Question:

Gaffe

A. Blunder

B. Loud laughter

C. Iron hook

D.   House


Solution:

(A) a blunder , faux pas  A blatant mistake or misjudgment.


Question 27

Directions for questions 87 – 88: In the following sentences, fill in the blank space with the correct word from the options provided.

Question:

During the winter, many deer become ________and died because of a food shortage.

A. emancipated

B. enunciated

C. elevated

D. Emaciated


Solution:

(D)   emaciated means to make or become extremely thin, especially as a result of starvation. Emancipate means To free from bondage, oppression, or restraint; liberate. Enunciated means To state or set forth precisely and elevated means raised


Question 28

Directions for questions 87 – 88: In the following sentences, fill in the blank space with the correct word from the options provided.

Question:

Thought fictional, the story of shylock is not entirely removed ______ Venetian reality.

A. of

B. with

C. from]

D. through


Solution:

(C) not entirely removed from is correct.


Question 29
Question:

Choose the option closest in meaning to the word’Qualm’

A. Concavity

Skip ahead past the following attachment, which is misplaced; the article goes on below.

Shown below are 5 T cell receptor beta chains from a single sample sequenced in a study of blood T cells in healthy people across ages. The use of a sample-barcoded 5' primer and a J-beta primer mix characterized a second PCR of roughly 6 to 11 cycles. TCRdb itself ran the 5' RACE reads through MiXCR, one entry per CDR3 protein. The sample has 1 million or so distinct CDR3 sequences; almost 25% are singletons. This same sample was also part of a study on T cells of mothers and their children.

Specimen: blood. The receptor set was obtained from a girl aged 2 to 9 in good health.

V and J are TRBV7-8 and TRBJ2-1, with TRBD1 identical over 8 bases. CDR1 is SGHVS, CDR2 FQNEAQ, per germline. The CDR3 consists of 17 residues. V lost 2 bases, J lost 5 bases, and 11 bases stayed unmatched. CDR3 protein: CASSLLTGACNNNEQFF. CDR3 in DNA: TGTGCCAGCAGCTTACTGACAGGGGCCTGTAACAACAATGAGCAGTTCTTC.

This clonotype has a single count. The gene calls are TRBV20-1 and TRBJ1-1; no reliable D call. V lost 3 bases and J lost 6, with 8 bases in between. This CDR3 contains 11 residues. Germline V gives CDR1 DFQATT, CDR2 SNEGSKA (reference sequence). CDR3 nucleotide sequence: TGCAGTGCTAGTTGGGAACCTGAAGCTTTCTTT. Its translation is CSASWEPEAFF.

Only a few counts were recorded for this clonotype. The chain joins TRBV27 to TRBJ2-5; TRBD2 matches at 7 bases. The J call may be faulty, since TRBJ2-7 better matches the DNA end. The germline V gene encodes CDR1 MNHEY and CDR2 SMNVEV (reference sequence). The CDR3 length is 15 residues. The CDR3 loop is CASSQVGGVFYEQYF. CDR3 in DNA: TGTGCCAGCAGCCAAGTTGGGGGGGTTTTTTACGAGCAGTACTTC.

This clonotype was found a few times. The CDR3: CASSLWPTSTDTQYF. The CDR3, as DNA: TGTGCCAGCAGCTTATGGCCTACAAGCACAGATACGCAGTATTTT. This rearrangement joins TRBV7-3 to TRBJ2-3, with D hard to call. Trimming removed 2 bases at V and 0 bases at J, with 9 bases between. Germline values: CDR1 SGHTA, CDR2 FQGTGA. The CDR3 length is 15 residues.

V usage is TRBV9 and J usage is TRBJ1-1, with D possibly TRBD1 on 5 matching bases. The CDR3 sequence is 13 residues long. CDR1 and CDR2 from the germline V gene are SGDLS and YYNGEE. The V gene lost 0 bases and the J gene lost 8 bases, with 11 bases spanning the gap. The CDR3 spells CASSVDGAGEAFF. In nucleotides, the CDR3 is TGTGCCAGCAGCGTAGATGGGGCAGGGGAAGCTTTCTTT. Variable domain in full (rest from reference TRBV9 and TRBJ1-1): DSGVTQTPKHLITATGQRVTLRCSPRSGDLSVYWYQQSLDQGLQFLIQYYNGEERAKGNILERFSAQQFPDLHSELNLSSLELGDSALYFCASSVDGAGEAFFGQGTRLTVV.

B. Misgiving

C. Amplitude

D. Repute


Solution:

(B) qualm is An uneasy feeling , a disturbing feeling about the propriety or rightness of a course of action


Question 30

Directions for questions 90 – 91: Choose the correct option to fill in the blank space in the given sentences.

Question:

Pipes are not a safer ____ to cigarettes because, though pipe smokers do not inhale, they still _________ higher rates of lung and mouth cancers than non-smokers.

A. option….likely to

B. answer ……… responsible for

C. alternative…..subject to

D. preference …… involved with


Solution:

(C)  alternative to cigarettes is correct. Subject to a higher rate is fitting the second blank


Question 31

Directions for questions 90 – 91: Choose the correct option to fill in the blank space in the given sentences.

Question:

The conspirators met ____ in order to plot a(n) ____against the oppressive governance of Julius Caesar.

A. aggressively …. Referendum

B. clandestinely…revolt